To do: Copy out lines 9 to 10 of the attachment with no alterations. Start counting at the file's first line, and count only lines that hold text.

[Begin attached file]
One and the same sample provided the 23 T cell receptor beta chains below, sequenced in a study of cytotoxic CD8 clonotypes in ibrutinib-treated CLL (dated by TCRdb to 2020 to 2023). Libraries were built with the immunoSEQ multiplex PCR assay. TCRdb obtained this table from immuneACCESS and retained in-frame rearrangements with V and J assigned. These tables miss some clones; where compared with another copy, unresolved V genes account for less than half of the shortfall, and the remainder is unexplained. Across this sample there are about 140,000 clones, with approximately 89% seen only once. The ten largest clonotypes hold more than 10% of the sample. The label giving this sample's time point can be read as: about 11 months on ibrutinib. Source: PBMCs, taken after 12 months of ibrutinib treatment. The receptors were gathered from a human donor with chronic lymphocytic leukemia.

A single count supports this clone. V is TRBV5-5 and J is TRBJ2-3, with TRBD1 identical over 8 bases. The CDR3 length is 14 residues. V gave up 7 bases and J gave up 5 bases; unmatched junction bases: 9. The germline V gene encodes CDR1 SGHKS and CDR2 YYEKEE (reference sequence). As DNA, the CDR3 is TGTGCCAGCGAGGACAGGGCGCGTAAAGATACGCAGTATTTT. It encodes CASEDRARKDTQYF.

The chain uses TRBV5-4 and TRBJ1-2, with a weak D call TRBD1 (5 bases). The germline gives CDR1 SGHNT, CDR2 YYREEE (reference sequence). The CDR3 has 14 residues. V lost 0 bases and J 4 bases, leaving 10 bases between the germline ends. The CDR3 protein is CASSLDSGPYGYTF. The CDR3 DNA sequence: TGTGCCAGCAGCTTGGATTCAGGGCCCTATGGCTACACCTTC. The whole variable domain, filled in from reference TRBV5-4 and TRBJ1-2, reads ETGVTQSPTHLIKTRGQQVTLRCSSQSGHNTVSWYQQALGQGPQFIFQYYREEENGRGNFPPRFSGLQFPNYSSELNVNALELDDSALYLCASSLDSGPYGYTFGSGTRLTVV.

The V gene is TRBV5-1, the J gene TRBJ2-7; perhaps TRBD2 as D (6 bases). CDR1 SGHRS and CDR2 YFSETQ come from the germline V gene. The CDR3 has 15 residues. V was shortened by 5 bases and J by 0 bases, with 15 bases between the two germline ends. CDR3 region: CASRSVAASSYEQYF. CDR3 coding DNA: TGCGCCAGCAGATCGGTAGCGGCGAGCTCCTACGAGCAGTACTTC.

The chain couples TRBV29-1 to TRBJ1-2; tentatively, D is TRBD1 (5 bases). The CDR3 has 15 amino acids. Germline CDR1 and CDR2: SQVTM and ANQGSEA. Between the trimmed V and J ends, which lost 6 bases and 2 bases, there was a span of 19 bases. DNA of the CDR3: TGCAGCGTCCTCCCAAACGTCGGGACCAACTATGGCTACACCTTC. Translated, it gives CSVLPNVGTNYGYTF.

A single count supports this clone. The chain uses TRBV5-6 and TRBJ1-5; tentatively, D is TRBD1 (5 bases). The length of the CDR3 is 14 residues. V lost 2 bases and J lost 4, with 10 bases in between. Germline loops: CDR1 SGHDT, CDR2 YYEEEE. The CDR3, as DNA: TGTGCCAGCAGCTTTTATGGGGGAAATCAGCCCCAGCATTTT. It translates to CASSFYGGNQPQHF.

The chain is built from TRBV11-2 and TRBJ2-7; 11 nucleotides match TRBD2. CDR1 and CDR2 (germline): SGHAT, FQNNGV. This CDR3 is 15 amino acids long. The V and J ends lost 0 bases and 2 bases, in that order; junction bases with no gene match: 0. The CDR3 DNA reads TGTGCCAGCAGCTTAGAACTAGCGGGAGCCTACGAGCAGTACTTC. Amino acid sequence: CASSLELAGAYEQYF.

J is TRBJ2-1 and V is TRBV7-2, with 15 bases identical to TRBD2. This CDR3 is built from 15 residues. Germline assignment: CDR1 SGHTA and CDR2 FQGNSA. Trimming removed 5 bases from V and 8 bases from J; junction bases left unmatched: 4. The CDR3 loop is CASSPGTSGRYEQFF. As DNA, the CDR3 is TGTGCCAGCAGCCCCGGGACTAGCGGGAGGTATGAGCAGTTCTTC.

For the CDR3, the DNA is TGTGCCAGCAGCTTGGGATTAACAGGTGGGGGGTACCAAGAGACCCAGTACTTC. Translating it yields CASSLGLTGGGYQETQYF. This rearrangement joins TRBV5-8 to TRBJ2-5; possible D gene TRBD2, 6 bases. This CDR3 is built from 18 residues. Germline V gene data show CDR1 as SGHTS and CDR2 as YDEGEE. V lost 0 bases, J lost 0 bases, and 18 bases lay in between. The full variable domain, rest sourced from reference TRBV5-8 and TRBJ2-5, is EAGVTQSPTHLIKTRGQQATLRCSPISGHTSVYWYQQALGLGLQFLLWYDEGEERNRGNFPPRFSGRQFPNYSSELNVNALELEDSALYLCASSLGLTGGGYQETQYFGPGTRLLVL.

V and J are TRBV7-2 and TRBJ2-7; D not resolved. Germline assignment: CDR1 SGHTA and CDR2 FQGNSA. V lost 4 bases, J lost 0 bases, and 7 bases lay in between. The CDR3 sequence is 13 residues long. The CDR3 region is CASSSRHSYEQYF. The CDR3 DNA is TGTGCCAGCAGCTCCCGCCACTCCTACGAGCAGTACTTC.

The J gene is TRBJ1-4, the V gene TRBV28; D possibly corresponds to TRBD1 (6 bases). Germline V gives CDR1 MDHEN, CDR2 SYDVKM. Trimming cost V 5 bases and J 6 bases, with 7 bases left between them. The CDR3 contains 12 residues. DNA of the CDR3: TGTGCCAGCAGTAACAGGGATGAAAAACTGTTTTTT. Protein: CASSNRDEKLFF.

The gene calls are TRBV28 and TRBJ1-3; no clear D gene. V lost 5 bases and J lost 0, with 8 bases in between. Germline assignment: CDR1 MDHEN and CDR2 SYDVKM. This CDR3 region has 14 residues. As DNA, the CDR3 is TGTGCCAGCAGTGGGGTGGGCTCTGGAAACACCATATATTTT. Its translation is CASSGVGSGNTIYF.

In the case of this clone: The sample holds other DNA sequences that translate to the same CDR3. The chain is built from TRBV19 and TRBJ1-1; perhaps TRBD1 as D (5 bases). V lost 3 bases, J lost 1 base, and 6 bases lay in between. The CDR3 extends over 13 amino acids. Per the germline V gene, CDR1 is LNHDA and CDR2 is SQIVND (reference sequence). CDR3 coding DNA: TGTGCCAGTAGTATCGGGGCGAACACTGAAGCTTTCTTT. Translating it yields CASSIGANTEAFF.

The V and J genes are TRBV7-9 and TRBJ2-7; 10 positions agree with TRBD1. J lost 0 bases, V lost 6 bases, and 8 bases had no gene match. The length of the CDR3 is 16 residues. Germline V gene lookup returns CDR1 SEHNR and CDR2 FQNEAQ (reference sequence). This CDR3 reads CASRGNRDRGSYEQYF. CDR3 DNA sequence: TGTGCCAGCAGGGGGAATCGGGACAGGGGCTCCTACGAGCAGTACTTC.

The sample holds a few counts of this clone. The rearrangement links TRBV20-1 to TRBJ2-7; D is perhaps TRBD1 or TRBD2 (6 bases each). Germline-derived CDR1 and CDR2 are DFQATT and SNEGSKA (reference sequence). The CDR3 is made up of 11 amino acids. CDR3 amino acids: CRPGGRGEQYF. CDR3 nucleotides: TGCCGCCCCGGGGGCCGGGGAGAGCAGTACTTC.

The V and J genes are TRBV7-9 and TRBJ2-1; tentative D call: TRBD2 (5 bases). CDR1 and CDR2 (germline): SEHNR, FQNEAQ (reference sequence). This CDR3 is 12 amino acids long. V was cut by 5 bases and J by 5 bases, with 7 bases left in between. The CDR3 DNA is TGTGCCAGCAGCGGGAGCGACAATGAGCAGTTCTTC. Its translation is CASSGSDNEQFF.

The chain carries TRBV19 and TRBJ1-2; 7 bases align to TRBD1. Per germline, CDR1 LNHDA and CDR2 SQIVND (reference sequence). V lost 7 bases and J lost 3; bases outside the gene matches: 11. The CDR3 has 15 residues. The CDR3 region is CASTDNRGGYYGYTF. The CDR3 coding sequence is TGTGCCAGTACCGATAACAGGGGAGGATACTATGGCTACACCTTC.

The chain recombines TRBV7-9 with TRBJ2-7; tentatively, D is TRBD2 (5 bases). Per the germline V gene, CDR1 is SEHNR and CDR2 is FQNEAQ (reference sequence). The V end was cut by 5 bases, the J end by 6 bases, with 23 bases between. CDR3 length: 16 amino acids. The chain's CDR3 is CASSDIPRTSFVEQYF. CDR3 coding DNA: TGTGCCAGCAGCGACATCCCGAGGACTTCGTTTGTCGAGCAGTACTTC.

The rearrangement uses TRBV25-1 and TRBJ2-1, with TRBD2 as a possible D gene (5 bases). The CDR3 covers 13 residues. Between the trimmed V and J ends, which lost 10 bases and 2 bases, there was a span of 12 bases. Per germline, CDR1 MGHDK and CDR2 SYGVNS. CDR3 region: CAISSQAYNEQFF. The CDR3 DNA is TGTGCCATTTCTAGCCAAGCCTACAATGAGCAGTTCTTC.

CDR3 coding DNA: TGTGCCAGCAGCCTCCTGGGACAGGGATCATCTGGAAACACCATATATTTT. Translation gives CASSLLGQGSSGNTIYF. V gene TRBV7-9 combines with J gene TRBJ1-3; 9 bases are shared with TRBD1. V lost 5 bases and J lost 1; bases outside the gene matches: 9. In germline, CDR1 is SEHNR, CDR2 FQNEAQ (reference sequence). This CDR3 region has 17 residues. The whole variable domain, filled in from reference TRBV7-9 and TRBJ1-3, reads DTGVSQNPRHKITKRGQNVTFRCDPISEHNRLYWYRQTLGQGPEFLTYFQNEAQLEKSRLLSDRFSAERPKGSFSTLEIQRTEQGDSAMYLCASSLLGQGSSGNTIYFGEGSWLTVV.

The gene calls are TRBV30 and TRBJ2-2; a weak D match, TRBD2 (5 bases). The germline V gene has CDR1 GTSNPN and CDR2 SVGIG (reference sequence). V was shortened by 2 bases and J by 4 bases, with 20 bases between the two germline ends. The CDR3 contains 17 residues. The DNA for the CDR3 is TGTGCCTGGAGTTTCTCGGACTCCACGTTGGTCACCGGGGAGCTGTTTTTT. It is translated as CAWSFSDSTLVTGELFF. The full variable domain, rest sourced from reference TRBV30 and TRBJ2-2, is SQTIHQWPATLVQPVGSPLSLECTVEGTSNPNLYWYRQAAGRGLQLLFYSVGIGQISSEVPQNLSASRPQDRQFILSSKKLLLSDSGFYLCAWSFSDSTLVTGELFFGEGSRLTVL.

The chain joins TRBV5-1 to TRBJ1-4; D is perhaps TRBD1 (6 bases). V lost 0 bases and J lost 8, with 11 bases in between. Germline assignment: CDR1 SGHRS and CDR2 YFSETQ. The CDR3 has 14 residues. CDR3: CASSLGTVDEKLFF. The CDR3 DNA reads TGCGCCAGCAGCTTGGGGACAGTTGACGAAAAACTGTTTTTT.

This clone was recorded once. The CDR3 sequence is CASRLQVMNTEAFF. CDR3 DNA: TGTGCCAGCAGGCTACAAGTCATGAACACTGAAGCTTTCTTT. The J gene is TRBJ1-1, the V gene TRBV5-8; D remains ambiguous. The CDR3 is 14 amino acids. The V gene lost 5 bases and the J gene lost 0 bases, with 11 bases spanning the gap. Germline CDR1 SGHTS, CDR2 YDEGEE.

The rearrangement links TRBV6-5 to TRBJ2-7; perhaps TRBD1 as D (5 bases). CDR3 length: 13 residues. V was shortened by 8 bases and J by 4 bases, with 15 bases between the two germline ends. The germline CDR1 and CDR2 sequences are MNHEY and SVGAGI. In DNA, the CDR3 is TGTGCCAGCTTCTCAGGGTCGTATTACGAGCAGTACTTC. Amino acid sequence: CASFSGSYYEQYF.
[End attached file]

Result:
For the CDR3, the DNA is TGTGCCAGCAGCTTGGGATTAACAGGTGGGGGGTACCAAGAGACCCAGTACTTC. Translating it yields CASSLGLTGGGYQETQYF. This rearrangement joins TRBV5-8 to TRBJ2-5; possible D gene TRBD2, 6 bases. This CDR3 is built from 18 residues. Germline V gene data show CDR1 as SGHTS and CDR2 as YDEGEE. V lost 0 bases, J lost 0 bases, and 18 bases lay in between. The full variable domain, rest sourced from reference TRBV5-8 and TRBJ2-5, is EAGVTQSPTHLIKTRGQQATLRCSPISGHTSVYWYQQALGLGLQFLLWYDEGEERNRGNFPPRFSGRQFPNYSSELNVNALELEDSALYLCASSLGLTGGGYQETQYFGPGTRLLVL.

V and J are TRBV7-2 and TRBJ2-7; D not resolved. Germline assignment: CDR1 SGHTA and CDR2 FQGNSA. V lost 4 bases, J lost 0 bases, and 7 bases lay in between. The CDR3 sequence is 13 residues long. The CDR3 region is CASSSRHSYEQYF. The CDR3 DNA is TGTGCCAGCAGCTCCCGCCACTCCTACGAGCAGTACTTC.